Books Brighten Children's Christmas

In Dixon, IL, Carolyn Chin and her late husband, Larry Dunphy, cofounded Books on First in 1998, a bookstore to help build community in the city's downtown area. In November and December, an additional focus drives the store's efforts: generosity. 

For nearly 20 years, the store has coordinated its Books for Babes holiday program to support children in LSSI's foster care. During the 2020 pandemic was no exception. Patrons are invited to purchase a book from the store to be given to a child in foster care. On top of that, Books on First takes a percentage of its profits and buys warm winter clothing to be donated with the books. 

This year, Chin didn’t know if her store would be open during the holidays, because selling books had not been considered an "essential service" under state regulations early in the pandemic, so she had to shut down for awhile. She committed to doing the project anyway, knowing how important books and clothing would be to deserving children. 

Chin credits longtime former employee Brenda Spratt with the idea for Books for Babes. Not long after Spratt came to work there, having noticed several local programs like Toys for Toys, she pitched the idea of a book program for children in need and partnering with LSSI, which Books on First eagerly supported. 

In previous years, Books on First received between 150 and 175 names of children on average. In 2020, the number grew to 259 names. 

"There's no way we will disappoint any kids," Chin said. "We put word out about this important goal. One guy down the street is a hairstylist, who shared our Facebook post with his followers. He doesn't normally accept tips, but this time of year he tells his clients, 'If you give me a tip, it will support Books for Babes' or another local project like ours. His sister is a college professor in Florida, who shared it with her colleagues. They were enthusiastic about supporting the project."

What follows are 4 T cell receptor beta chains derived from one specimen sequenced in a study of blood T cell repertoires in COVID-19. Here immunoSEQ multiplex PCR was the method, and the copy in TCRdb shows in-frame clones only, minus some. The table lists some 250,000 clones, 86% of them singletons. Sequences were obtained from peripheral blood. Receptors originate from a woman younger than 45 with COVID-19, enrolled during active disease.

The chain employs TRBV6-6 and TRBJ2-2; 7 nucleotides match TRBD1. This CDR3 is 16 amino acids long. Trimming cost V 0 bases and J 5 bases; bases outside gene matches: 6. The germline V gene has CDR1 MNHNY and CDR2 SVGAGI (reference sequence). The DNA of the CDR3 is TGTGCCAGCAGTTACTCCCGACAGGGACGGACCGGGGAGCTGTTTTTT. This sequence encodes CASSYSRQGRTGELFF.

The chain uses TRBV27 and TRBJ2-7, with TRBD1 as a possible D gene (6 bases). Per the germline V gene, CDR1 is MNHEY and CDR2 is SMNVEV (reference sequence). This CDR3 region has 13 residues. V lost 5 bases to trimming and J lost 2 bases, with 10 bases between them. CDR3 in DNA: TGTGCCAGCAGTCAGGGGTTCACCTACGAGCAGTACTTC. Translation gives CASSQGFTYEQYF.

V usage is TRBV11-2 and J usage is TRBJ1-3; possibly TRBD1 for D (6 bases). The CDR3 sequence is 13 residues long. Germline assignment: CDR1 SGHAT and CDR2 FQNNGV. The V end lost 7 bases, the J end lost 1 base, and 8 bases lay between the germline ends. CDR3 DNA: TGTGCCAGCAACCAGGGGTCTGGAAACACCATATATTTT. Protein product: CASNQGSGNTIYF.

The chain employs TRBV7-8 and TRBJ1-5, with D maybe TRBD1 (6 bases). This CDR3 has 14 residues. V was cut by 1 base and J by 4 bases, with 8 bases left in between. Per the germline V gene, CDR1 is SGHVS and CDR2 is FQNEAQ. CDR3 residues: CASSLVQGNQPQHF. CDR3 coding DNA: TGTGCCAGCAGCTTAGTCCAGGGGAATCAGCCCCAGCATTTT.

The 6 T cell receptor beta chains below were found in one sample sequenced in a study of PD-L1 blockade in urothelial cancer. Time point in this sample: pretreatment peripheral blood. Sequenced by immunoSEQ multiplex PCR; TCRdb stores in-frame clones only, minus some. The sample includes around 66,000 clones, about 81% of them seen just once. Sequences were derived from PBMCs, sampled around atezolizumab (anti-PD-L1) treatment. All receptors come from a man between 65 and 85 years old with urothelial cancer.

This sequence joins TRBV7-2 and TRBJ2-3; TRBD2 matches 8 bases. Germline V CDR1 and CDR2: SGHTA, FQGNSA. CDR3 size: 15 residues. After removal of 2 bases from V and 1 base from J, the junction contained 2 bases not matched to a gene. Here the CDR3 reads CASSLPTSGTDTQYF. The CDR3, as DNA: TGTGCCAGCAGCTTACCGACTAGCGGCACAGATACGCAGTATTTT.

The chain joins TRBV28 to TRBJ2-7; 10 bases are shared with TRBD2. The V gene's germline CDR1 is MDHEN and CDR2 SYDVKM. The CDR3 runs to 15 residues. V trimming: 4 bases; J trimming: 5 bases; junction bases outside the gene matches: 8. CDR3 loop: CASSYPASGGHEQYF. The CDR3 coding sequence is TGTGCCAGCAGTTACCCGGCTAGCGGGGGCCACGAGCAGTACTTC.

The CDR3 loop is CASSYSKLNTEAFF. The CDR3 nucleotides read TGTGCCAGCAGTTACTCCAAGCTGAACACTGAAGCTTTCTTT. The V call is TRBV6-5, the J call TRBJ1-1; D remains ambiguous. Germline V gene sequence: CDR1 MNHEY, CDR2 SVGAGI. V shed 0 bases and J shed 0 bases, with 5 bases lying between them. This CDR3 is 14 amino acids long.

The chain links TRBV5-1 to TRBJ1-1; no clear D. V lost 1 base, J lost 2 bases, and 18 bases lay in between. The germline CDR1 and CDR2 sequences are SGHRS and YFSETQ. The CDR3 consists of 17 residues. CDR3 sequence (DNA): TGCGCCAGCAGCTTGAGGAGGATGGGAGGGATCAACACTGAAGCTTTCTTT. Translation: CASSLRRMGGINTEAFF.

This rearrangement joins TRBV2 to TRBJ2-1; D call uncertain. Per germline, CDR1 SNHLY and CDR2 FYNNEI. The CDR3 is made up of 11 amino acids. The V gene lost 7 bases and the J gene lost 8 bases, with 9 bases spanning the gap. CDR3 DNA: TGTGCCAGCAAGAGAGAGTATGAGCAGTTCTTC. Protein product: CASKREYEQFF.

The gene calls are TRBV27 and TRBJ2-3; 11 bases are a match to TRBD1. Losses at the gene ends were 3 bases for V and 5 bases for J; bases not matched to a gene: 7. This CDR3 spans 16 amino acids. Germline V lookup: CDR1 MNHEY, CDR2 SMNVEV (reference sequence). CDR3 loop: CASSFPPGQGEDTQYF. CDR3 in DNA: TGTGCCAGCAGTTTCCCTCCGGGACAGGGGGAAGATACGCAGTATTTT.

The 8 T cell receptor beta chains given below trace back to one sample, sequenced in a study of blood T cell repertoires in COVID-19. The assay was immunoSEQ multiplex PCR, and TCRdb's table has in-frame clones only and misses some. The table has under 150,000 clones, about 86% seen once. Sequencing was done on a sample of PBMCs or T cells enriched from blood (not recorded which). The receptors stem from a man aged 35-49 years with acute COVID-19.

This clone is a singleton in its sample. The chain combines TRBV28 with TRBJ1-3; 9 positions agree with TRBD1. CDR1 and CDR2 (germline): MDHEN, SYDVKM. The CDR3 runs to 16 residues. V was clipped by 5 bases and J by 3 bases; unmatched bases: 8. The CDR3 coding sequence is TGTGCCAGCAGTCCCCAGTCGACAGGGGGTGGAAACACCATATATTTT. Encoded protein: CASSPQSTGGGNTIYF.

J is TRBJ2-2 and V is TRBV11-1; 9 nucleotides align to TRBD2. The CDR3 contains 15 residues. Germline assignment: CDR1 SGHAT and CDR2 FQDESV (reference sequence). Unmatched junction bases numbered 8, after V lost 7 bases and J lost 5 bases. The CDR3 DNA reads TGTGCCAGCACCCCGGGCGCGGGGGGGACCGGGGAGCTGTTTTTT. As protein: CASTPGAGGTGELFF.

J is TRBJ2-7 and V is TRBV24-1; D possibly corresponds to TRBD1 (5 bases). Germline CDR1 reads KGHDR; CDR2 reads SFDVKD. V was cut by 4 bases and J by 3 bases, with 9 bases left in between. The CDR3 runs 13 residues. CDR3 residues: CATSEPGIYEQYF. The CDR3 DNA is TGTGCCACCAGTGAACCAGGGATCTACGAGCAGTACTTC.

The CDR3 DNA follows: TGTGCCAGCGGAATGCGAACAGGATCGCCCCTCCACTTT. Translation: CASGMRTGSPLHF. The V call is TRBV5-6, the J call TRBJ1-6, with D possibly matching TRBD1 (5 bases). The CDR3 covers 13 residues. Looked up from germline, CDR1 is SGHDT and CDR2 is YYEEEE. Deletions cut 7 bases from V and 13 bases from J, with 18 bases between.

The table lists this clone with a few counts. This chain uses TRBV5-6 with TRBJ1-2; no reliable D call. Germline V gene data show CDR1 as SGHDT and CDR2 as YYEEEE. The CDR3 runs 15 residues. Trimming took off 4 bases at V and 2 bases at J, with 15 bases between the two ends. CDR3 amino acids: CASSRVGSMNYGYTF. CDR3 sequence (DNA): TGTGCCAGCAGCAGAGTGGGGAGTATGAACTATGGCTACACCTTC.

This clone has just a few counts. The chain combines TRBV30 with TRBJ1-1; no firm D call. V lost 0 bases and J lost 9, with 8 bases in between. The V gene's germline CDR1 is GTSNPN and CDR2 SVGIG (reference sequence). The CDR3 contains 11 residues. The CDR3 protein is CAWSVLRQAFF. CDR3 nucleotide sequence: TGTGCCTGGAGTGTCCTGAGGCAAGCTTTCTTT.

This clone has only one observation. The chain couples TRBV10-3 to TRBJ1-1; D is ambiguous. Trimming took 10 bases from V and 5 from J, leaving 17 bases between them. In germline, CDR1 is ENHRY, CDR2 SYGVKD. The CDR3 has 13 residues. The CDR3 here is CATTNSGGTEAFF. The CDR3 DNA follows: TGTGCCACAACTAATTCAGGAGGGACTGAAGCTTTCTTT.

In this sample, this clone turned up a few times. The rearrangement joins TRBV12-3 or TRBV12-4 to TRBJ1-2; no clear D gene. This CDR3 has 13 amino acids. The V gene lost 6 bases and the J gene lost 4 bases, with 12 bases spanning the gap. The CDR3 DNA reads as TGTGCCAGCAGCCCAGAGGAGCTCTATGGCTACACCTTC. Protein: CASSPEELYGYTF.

People who don't know what kids would read donate money and ask the store to select a title. "Some give money for one book and ask us to select an appropriate book," Chin said. "One lady gave $100 and said, 'Buy as many books for children as you can.'" 

As people take tags off the tree with names of children, Chin replaces them with more. One patron told Chin that when she and her husband first married, instead of giving gifts to each other, they decided to give gifts to a child in need each year. "She remembered the first child's name was Brittany. As she's telling me this, her daughter found a tag for a girl named Brittany, so she could again give to Brittany," said Chin. "Grandparents often come in with a grandchild and participate in this project together. And some people want to order books that they liked as kids to give to other kids." 

One year, a childless patron bought a book and a journal about basketball for a child who she was told liked basketball. "She left Books on First, went to a sporting goods store to buy a basketball, brought it back to go with the books, and said, 'Thank you for the opportunity to buy presents for a child,'" Chin said. "We're happy to give both our customers and LSSI's children in foster care the opportunity to celebrate the season of giving."